• The April 5, 1928 edition of the Post reported that the West End School Parent-Teacher Association had urged the City Council to retain an auditorium in its plans for the school. A similar report appeared in the April 5, 1928 edition of the Star. The April 13, 1928 edition of the Post reported that Mayor Smoot responded that the request would be taken under consideration, but in correspondence with other cities the consensus appeared to be that an auditorium was not favored. A similar report appeared in the April 13, 1928 edition of the Star. The May 3, 1928 edition of the Post reported that bids would open on May 10, and the plans would provide for six classrooms and an auditorium in a one-story building.
  • The May 18, 1928 edition of the Post reported that the lowest bid received was $49,115 from the Farmville Manufacturing Co., and that the City Council had proposed to appropriate an additional $9,115. The May 30, 1928 edition of the Post reported that an additional $9,235 had been appropriated and a contract signed; the completion date of the building was specified as February 1, 1929, although Farmville hoped to have it completed by December.
  • The September 8, 1928 edition of the Post reported that construction of the school would be completed by February 1. The November 24, 1928 edition of the Post reported that the budget was now $50,000, some additions costing several hundred dollars having been made by the School Board.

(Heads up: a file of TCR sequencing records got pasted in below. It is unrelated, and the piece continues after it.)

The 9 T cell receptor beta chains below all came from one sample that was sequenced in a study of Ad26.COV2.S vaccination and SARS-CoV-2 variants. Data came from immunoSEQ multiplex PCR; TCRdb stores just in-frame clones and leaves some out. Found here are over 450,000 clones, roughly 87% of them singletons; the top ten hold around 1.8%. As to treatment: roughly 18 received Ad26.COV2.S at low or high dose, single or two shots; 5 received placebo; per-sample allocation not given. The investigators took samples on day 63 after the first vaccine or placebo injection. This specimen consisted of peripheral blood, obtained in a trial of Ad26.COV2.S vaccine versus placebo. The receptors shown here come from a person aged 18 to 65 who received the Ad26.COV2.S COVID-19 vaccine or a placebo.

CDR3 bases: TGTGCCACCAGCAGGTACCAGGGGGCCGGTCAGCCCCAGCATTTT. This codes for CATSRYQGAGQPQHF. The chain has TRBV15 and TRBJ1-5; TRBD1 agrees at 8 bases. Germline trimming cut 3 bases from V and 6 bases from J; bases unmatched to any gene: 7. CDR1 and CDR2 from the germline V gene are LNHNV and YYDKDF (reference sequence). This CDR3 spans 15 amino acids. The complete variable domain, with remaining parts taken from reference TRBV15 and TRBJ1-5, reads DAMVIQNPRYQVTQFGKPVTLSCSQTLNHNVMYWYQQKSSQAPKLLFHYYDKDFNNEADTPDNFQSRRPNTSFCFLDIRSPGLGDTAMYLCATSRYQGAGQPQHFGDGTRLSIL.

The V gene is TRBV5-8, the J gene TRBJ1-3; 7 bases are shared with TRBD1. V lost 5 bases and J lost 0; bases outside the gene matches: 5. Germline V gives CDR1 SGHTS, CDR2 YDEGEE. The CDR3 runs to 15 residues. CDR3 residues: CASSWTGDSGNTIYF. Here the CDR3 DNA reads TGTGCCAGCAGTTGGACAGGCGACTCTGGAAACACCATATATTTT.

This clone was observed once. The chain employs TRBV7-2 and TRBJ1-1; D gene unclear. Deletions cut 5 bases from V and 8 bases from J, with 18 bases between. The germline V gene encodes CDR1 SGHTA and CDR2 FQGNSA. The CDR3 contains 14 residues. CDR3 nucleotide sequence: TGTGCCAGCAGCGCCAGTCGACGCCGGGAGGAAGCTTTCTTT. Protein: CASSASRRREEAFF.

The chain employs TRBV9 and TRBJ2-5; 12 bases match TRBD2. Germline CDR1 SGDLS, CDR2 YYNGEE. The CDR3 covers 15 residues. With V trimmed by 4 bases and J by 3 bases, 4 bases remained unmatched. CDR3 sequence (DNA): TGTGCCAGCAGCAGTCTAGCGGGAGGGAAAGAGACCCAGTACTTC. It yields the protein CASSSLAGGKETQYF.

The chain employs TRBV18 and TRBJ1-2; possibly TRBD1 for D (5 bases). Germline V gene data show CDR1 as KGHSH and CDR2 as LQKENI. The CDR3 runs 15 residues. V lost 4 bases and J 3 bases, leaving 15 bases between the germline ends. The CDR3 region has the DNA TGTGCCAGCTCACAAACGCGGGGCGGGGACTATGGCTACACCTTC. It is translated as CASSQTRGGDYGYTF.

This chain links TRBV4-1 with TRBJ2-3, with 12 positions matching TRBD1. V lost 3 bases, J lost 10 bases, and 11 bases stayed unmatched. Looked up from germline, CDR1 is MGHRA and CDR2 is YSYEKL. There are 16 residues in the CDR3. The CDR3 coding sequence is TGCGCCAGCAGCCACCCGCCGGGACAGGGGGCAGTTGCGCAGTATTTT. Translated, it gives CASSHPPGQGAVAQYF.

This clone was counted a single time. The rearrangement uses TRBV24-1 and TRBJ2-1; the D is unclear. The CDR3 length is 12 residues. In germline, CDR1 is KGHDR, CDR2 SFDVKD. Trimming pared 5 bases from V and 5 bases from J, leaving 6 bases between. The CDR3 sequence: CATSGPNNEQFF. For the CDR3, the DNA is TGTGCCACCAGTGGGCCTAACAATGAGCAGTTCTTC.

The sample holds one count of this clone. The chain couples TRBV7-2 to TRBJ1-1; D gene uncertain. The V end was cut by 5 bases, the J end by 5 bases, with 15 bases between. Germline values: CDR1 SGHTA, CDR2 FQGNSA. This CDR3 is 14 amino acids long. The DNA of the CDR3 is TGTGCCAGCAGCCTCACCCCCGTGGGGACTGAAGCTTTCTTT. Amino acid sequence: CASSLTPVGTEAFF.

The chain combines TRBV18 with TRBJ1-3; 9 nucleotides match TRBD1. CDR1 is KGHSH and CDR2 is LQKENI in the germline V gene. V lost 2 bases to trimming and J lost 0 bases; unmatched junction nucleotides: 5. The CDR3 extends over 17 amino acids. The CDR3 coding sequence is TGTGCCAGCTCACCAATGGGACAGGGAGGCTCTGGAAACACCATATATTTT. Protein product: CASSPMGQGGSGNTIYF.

• The February 1, 1929 edition of the Post reported that the opening day of the school – now referred to as Maury (after Matthew Fontaine Maury) – would be February 11, to allow for the painting and scraping of the floors. The article added that construction had begun on June 6, 1928.
  • The February 8, 1929 edition of the Star reported that one of the teachers at the Maury School would be Lillian Smith, formerly of Winchester, Virginia.
  • The February 10, 1929 edition of the Post reported that the Maury School would be dedicated on February 21.
  • The February 25, 1929 edition of the Star reported that the Alexandria PTA would at the Maury School celebrate the 32nd anniversary of the founding national PTA.
  • The March 7, 1929 edition of the Star reported that the dedication of the Maury School would be delayed due to the illness of the music teacher, Christine Munoz, who was to lead the musical exercises.
  • The March 14, 1929 edition of the Post reported on the dedication of the Maury School on March 13. The March 12, 1929 and March 14, 1929 editions of the Star and the March 14, 1929 edition of the Gazette also previewed and reported on the events.
  • The June 15, 1929 edition of the Post reported that the Maury auditorium was utilized to award diplomas to 54 high school graduates.
  • The September 20, 1929 edition of the Star reported that $600 had been appropriated by the City Council for curb, gutter, and sidewalk construction at the Maury School.

 


The entrance of the Maury Elementary School in 1976, little-changed since it was built in the 1920s:

Maury Elementary School, 1976